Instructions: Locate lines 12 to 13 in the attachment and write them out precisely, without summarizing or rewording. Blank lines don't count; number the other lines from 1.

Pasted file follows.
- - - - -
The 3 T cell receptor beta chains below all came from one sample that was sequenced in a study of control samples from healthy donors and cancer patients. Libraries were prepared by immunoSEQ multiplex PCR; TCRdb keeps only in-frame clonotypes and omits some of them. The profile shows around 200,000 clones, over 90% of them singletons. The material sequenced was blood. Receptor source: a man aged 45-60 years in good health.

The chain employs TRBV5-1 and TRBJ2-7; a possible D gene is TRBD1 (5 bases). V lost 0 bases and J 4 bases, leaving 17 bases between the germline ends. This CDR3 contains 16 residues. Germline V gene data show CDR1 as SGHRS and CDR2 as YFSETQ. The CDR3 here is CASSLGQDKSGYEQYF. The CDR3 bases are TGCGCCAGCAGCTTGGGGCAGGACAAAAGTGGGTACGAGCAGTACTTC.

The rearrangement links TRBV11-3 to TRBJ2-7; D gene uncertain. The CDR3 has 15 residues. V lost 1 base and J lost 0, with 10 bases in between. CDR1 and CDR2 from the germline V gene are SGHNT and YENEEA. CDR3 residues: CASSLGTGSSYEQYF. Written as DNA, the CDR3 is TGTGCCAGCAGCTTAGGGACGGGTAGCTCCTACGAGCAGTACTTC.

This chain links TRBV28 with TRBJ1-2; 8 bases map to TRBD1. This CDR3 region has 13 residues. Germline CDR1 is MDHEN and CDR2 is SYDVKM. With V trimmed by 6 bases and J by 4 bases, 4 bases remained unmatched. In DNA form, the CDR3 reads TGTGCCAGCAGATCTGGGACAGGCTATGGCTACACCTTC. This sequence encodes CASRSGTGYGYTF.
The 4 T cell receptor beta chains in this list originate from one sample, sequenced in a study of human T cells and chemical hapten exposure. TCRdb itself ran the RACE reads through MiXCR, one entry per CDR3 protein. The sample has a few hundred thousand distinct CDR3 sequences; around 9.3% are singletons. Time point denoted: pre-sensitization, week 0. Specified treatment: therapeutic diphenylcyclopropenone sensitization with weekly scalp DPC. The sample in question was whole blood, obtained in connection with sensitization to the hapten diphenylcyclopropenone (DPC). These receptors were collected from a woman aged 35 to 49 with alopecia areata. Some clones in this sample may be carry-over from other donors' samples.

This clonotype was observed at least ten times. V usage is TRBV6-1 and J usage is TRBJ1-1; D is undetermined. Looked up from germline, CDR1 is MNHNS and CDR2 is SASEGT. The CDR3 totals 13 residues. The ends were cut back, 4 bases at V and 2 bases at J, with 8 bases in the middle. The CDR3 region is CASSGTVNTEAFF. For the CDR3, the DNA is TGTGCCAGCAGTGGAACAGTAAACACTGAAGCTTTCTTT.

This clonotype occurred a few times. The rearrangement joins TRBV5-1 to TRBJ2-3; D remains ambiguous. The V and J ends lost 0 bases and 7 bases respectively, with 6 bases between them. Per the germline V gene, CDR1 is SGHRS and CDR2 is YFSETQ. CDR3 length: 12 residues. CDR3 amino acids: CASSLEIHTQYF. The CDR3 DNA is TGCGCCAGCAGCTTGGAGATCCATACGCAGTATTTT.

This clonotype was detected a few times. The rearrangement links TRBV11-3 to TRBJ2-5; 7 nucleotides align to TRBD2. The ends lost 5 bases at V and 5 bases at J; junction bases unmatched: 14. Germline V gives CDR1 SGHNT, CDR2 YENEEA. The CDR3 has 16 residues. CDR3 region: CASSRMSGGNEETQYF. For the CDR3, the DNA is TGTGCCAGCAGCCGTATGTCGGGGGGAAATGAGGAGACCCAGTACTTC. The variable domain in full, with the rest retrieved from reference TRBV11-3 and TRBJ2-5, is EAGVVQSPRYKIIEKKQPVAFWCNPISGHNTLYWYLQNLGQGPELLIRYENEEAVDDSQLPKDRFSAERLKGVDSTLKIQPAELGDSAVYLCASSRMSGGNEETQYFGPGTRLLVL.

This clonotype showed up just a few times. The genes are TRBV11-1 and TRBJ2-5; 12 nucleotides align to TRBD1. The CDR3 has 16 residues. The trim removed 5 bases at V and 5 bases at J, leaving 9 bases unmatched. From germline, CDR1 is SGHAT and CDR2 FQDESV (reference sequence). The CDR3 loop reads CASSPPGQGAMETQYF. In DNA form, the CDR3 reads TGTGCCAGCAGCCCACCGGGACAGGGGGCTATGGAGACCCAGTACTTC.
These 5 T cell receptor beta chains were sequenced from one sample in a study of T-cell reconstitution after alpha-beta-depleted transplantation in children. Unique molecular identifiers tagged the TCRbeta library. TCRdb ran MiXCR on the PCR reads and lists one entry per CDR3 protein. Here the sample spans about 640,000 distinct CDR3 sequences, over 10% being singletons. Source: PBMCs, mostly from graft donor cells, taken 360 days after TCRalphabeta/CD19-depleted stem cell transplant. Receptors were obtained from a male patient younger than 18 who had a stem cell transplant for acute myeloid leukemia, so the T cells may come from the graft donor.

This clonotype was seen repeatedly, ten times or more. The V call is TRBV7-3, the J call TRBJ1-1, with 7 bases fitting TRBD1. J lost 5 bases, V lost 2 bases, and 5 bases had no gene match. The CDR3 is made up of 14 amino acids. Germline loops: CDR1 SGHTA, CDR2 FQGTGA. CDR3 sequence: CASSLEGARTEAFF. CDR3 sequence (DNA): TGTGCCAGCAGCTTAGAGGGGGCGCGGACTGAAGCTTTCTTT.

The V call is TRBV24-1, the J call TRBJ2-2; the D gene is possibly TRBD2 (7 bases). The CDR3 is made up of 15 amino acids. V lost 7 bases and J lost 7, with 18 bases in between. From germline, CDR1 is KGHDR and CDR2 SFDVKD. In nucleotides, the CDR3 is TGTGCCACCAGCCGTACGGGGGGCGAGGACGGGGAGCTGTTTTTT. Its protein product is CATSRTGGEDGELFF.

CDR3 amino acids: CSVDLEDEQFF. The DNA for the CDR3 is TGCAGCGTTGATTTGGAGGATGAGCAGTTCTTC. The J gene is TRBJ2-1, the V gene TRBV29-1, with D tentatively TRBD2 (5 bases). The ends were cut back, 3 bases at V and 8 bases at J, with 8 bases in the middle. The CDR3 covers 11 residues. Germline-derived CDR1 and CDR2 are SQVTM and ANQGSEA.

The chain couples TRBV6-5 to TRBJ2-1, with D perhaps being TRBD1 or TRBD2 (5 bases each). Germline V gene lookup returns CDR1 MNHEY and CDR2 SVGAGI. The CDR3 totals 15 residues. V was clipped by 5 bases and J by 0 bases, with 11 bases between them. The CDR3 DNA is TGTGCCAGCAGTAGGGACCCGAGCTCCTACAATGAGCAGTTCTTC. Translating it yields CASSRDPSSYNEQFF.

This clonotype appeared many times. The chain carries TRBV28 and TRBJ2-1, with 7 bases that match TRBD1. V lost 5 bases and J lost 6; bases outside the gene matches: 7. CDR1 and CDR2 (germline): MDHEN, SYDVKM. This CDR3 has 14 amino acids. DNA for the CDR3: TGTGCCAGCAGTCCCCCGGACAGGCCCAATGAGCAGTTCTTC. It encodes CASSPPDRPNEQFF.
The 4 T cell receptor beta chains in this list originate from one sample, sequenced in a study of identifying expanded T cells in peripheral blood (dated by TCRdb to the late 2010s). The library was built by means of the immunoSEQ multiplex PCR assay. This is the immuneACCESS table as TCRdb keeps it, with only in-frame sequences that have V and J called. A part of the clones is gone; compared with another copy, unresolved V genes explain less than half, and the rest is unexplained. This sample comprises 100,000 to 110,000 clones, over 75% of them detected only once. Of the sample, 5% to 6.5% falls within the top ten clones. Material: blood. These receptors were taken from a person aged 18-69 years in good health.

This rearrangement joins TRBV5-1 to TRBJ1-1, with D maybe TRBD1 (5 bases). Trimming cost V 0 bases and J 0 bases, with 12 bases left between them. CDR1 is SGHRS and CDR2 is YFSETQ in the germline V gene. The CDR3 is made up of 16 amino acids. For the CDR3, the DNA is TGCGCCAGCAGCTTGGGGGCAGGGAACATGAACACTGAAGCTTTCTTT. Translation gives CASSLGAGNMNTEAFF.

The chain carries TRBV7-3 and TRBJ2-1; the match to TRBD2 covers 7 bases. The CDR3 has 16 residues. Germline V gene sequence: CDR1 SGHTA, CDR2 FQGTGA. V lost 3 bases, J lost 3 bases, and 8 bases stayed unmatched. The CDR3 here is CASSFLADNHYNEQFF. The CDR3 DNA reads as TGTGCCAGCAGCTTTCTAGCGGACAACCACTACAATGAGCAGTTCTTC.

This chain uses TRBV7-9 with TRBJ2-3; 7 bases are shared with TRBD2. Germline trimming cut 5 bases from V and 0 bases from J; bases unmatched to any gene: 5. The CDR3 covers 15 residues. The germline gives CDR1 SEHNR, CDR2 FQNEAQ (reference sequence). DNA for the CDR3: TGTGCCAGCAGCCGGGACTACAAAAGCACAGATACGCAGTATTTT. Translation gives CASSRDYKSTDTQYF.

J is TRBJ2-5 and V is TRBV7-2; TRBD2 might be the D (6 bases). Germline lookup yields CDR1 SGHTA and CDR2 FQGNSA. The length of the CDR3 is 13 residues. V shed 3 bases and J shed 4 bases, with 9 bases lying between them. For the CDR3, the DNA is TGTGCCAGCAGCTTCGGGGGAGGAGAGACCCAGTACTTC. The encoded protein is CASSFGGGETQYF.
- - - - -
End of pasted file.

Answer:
The V call is TRBV24-1, the J call TRBJ2-2; the D gene is possibly TRBD2 (7 bases). The CDR3 is made up of 15 amino acids. V lost 7 bases and J lost 7, with 18 bases in between. From germline, CDR1 is KGHDR and CDR2 SFDVKD. In nucleotides, the CDR3 is TGTGCCACCAGCCGTACGGGGGGCGAGGACGGGGAGCTGTTTTTT. Its protein product is CATSRTGGEDGELFF.

CDR3 amino acids: CSVDLEDEQFF. The DNA for the CDR3 is TGCAGCGTTGATTTGGAGGATGAGCAGTTCTTC. The J gene is TRBJ2-1, the V gene TRBV29-1, with D tentatively TRBD2 (5 bases). The ends were cut back, 3 bases at V and 8 bases at J, with 8 bases in the middle. The CDR3 covers 11 residues. Germline-derived CDR1 and CDR2 are SQVTM and ANQGSEA.